[viva]

[Links]

The links below are directly related to the visual arts and design although most of the collections also contain non-arts related interviews.

The Bard Graduate Center Craft, Art and Design Oral History Project bgccraftartdesign.org/ is an archive of interviews of contemporary craftspeople, artists and designers from fields including studio craft in wood, ceramics, fiber, metal, glass, and mixed media; architectural, industrial, graphic, fashion, and costume design; and sculpture and installation art.

The Archives of American Art oral history interviews is the most comprehensive collection of oral histories with American artists encompassing a variety of media. It includes transcripts, and a very useful keyword search facility.

The Arnolfini Bristol 'Rethinking Archives' project archives.uwe-bristol.net explored some of the issues that archiving contemporary art raises. The AHRC funded project includes reflections on history, media, memory as well as oral history.

The Chicago Architects Oral History Project was begun in 1983 by the Department of Architecture to ‘record the life experiences of architects who shaped the physical environment of Chicago and surrounding communities’. It is a comprehensive collection with interview ‘highlights’, and transcripts w ith a few video or audio extracts.

The Regional Oral history Office of The Bancroft Library, University of California collection focuses on the West Coast, especially California, and has interviews with individuals involved in architecture including landscape architects, fine art, photography, books and fine printing, fiber arts, and artists with disabilities. The site also contains interviews with artists and staff at the San Francisco Museum of Modern Art www.bancroft.berkeley.edu/ROHO/projects/sfmoma/interviews.htm

The British Library National Sound Archive holds interviews with artists, architects, craftspeople, and designers, part of the Life Story Collection. The on-line catalogue provides detailed summaries of the contents of the recordings, a very few of which have also been transcribed.

Columbia University’s Oral History Research Office has produced a vast range of projects over the years which in the arts include: American Craftspeople recorded between 1984-88; Architecture (1961), the Hollywood Film industry (1971), New York’s Art World (1976-8), Popular Arts which focuses on performing arts including Hollywood in the 1930s, Photography (1976-78).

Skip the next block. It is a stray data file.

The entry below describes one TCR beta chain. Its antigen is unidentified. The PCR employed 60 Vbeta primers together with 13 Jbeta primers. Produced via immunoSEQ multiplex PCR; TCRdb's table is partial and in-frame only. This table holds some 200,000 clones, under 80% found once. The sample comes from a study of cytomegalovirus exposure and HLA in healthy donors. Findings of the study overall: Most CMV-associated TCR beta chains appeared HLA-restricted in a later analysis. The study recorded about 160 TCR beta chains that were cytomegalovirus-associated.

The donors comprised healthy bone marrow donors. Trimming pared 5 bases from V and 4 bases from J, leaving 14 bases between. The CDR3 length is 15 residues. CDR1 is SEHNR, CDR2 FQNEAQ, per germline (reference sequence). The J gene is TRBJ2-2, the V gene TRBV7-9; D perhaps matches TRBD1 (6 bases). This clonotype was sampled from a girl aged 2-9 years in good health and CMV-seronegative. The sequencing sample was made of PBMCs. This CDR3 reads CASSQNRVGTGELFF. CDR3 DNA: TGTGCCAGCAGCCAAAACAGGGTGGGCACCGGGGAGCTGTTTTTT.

University of California at Berkeley ‘Conversations with History’ includes recorded video interviews and podcasts. Searching by topic is useful and includes Images and Perception: Human Values and Visual interpretation; The Information Age; Movies and the Imagination.

The Recording the Crafts formerly NEVAC collects and produces digital and sound recordings with individuals working in the crafts in the UK. Apart from access to recorded extracts, advice about interviewing, the site also has useful articles on the crafts and oral history by Director Dr Matthew Partington.

The Oral History Society provides useful and comprehensive advice on interviewing, ethics, funding, and oral history activity in the UK.

Spinning Storiesis a collaboration between the artist Clare Qualman, Dr Emily Butterworth, and The Women's Library. It focuses on laundrettes as sites of chat, gossip, stories and news.

Tate online offers video artist’s interviews, clips fron the Tate Archive Video collection, Artist’s Talks, and the TateShots podcasts also available as downloadable transcripts. Though not oral history, they nevertheless offer a record of artists talking about their work. See also process.tateencounters.org/?cat=3 on Education Practice at Tate 1970-present .

The Victoria and Albert Museum 1960s Fashion has edited transcripts of interviews with ‘the most influential characters of the 1960s’ in the world of fashion and design. The site also contains images and recollections of the 1960's sent in by members of the public:
Memories of 1960's fashion

The website has also launched a series of V&A topical monthly podcasts relating to their collections including Ceramic Points of View, a series in which ceramicists, critics and curators talk about pots in the collection.

What's Welsh for Performance? An Oral history of Performance in Wales www.performance-wales.org/english/oralhistory/index.htm

UbuWeb is an unlimited resource with unlimited space to fill. It is in this way that the site has grown to encompass hundreds of artists, hundreds of gigabytes of sound files, books, texts and videos. It has won many prestigious internet awards and are acknowledged web-wide as the definitive source for Visual, Concrete + Sound Poetry.